“If there is a sparkle of light during these dark times, it’s our nation’s historic infusion of funds through ARP and ESSER,” said John B. King, president of The Education Trust. “To address unfinished learning, we implore district leaders to invest in evidence-based strategies, including increased access to strong, diverse teachers, targeted intensive tutoring, expanded learning time, and strengthening socioemotional supports and relationships weakened during the pandemic.”
Kane said, “The whole village needs to hear the bell ringing, not just schools. Mayors should organize tutoring efforts at local libraries. Community organizations should plan school vacation academies and summer learning opportunities. Governors should be funding and evaluating innovative pilots to provide models that everyone could use. We cannot wait for the Spring 2023 state test results next fall to tell us that we underinvested in recovery efforts. Many are happy just to get back to normal, but normal won’t help kids catch up.”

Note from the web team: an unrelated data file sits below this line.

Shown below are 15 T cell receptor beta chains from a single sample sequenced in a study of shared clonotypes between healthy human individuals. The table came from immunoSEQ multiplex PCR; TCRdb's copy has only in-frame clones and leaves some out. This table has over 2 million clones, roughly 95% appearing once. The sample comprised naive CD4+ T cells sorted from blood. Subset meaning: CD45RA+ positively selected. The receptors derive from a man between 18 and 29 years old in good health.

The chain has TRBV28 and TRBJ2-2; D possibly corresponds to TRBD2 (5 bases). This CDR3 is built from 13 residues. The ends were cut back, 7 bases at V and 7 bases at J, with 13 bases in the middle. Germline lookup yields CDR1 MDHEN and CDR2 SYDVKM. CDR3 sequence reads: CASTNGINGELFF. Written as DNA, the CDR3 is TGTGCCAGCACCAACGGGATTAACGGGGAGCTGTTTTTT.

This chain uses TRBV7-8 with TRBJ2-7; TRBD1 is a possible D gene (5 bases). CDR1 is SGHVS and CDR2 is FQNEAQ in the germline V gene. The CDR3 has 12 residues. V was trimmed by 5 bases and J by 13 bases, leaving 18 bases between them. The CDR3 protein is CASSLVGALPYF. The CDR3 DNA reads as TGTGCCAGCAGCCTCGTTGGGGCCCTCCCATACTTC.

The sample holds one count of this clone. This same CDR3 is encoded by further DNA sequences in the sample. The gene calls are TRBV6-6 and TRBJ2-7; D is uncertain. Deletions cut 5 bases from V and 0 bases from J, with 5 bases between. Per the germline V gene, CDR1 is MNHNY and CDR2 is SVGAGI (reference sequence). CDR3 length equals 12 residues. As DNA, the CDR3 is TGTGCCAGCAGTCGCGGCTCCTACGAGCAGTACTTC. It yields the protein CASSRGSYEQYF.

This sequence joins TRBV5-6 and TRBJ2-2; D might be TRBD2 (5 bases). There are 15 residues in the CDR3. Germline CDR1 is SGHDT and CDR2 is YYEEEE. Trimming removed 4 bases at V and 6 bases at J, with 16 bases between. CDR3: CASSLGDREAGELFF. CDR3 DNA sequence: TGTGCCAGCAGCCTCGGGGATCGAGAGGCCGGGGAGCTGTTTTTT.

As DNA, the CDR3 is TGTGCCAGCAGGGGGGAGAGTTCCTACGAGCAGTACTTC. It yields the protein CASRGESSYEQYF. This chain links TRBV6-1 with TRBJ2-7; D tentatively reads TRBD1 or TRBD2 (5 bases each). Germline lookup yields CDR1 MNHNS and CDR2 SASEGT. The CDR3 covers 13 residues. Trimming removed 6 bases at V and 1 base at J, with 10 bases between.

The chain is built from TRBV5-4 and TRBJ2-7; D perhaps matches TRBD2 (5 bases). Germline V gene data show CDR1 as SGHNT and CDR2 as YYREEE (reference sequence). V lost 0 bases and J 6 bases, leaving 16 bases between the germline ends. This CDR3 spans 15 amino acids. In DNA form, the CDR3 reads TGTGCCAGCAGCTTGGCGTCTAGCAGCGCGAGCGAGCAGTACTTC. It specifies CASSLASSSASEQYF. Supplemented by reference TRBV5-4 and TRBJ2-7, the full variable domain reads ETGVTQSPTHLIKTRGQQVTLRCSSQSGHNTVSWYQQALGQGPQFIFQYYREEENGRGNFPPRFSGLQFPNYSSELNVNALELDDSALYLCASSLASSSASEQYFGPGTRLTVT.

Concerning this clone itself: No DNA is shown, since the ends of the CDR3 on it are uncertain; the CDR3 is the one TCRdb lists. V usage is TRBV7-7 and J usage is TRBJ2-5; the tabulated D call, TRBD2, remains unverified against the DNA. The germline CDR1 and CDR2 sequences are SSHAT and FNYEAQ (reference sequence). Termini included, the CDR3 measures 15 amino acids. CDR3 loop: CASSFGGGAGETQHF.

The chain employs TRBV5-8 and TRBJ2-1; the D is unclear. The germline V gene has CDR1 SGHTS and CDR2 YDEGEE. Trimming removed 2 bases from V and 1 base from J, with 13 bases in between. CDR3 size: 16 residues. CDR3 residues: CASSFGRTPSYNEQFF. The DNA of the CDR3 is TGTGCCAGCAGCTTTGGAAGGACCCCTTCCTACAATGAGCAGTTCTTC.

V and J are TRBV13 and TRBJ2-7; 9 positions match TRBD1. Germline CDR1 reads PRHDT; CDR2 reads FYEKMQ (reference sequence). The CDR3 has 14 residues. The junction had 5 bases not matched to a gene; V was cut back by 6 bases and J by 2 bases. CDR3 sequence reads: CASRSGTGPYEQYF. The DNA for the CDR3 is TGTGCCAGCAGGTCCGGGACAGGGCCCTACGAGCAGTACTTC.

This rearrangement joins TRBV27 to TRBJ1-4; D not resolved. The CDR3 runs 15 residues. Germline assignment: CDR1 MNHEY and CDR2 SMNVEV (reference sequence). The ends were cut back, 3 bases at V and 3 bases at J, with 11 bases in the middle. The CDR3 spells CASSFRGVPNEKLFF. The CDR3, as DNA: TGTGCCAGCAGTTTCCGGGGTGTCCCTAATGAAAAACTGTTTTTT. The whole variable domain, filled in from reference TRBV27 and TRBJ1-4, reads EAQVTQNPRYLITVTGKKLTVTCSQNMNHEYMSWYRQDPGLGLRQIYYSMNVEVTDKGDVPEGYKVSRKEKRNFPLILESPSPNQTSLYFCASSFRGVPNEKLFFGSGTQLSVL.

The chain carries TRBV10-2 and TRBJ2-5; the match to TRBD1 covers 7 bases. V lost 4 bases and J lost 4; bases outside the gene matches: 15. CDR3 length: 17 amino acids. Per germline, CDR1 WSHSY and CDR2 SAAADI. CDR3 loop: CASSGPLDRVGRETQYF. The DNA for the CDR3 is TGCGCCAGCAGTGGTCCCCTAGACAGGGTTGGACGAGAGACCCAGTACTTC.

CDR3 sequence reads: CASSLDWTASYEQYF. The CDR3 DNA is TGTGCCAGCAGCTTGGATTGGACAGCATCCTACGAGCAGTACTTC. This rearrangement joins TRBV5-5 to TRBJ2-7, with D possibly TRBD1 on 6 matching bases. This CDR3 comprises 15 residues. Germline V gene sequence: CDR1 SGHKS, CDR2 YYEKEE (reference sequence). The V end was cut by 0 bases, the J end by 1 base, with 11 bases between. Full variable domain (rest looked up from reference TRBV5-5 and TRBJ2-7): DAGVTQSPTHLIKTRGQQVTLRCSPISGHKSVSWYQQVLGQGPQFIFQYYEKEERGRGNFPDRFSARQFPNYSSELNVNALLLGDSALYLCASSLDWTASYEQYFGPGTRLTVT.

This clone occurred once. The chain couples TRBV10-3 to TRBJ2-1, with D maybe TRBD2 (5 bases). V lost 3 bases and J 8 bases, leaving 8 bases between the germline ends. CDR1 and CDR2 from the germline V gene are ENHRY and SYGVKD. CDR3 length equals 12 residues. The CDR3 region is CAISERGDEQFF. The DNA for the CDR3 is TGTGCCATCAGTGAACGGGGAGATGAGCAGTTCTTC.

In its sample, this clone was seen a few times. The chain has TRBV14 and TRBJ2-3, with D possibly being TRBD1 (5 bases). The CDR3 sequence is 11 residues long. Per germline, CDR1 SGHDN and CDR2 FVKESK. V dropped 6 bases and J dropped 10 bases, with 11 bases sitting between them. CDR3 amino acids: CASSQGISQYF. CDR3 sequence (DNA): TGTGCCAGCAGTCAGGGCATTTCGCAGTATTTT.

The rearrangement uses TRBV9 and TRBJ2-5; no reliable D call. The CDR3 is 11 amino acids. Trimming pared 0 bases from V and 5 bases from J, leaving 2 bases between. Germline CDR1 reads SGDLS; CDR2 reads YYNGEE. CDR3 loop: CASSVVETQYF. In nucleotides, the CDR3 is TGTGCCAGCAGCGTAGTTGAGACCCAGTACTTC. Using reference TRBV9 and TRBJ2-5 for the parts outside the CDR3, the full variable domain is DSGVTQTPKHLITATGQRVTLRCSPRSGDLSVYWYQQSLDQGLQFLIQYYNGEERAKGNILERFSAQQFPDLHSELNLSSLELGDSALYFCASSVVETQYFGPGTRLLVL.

The Education Recovery Scorecard is supported by funds from the Carnegie Corporation of New York, Kenneth C. Griffin and the Walton Family Foundation. The Stanford Education Data Archive (SEDA) is based on research funded in part by the Bill & Melinda Gates Foundation.
Disclosure: Carnegie Corporation of New York and Walton Family Foundation provide financial support to both the Education Recovery Scorecard and The 74. The Bill & Melinda Gates Foundation provides financial support to both the Stanford Education Data Archive and The 74.